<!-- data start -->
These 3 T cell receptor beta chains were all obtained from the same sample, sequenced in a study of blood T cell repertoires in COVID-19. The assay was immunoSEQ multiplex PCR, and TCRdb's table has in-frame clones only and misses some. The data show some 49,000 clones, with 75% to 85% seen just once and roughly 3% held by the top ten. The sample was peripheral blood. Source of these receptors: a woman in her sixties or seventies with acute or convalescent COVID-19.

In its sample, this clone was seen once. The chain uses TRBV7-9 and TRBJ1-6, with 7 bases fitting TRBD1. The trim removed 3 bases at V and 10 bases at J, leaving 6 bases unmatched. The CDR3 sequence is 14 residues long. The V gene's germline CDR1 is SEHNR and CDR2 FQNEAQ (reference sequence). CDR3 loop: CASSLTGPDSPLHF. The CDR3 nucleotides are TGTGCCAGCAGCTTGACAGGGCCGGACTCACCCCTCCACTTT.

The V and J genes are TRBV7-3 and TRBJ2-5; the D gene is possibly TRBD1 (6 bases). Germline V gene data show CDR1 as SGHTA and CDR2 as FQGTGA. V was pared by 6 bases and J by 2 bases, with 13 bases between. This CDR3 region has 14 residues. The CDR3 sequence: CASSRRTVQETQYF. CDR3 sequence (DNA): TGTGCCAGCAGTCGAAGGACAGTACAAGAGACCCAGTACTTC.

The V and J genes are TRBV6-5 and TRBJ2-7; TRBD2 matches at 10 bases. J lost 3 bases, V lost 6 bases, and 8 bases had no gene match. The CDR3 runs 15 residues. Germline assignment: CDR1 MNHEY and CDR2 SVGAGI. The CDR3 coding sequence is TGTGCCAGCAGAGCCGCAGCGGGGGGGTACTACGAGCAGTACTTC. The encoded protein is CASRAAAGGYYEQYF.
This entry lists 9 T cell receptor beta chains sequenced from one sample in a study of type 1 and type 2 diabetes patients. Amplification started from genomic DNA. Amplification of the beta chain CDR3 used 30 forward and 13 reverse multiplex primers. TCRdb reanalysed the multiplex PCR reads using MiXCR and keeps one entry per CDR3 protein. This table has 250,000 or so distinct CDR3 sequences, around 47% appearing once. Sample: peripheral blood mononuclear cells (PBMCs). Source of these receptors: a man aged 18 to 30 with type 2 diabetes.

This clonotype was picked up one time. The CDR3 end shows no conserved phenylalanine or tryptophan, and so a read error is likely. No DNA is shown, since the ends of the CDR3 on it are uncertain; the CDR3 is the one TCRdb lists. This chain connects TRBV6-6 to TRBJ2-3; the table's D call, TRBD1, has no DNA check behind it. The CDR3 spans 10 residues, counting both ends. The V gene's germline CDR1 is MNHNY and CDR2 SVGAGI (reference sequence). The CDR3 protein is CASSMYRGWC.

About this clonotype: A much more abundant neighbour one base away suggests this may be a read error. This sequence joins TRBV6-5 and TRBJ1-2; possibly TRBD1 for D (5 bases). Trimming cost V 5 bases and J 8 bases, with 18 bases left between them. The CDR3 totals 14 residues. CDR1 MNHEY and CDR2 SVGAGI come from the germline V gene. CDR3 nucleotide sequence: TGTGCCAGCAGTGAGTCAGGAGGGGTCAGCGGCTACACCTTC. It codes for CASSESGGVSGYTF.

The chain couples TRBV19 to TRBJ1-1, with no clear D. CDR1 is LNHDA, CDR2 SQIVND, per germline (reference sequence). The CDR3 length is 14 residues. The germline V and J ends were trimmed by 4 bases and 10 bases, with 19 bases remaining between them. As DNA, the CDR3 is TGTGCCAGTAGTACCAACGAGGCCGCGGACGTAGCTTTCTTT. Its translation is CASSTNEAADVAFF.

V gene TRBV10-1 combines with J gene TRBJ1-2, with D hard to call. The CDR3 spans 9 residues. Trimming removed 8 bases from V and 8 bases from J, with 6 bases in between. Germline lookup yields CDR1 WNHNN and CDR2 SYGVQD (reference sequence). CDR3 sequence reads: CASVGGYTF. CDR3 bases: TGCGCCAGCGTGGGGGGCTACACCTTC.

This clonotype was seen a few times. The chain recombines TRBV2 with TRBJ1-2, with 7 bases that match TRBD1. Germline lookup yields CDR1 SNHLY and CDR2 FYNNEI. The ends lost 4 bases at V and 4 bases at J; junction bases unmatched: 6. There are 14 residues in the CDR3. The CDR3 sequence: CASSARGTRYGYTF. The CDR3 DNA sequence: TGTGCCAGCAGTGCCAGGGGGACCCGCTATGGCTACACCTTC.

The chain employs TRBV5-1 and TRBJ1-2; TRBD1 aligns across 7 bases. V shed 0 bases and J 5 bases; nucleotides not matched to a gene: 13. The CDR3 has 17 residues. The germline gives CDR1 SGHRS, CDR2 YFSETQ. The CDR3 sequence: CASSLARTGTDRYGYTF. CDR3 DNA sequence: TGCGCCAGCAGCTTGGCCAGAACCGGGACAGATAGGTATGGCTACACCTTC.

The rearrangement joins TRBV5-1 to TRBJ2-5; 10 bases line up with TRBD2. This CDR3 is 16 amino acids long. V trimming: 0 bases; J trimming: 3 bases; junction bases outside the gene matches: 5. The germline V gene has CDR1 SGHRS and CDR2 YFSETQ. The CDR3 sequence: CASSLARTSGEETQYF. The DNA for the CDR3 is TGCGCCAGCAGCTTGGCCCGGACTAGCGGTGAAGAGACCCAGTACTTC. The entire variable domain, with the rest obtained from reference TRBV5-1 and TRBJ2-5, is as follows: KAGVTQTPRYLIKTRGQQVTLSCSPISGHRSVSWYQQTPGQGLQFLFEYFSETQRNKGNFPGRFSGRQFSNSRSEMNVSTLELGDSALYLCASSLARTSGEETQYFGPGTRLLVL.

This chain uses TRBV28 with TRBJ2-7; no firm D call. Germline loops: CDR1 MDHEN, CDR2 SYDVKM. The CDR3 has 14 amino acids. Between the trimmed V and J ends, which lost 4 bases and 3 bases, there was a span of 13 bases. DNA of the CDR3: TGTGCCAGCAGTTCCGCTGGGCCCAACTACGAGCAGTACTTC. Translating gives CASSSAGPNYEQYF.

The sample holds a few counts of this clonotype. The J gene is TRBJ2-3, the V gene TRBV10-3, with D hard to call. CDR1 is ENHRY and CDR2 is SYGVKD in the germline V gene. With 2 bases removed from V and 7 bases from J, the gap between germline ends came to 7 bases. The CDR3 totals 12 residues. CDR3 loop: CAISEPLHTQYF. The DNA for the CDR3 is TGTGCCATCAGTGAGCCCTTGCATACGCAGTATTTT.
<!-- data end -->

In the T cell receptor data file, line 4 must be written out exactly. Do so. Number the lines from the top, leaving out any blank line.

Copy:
The V and J genes are TRBV6-5 and TRBJ2-7; TRBD2 matches at 10 bases. J lost 3 bases, V lost 6 bases, and 8 bases had no gene match. The CDR3 runs 15 residues. Germline assignment: CDR1 MNHEY and CDR2 SVGAGI. The CDR3 coding sequence is TGTGCCAGCAGAGCCGCAGCGGGGGGGTACTACGAGCAGTACTTC. The encoded protein is CASRAAAGGYYEQYF.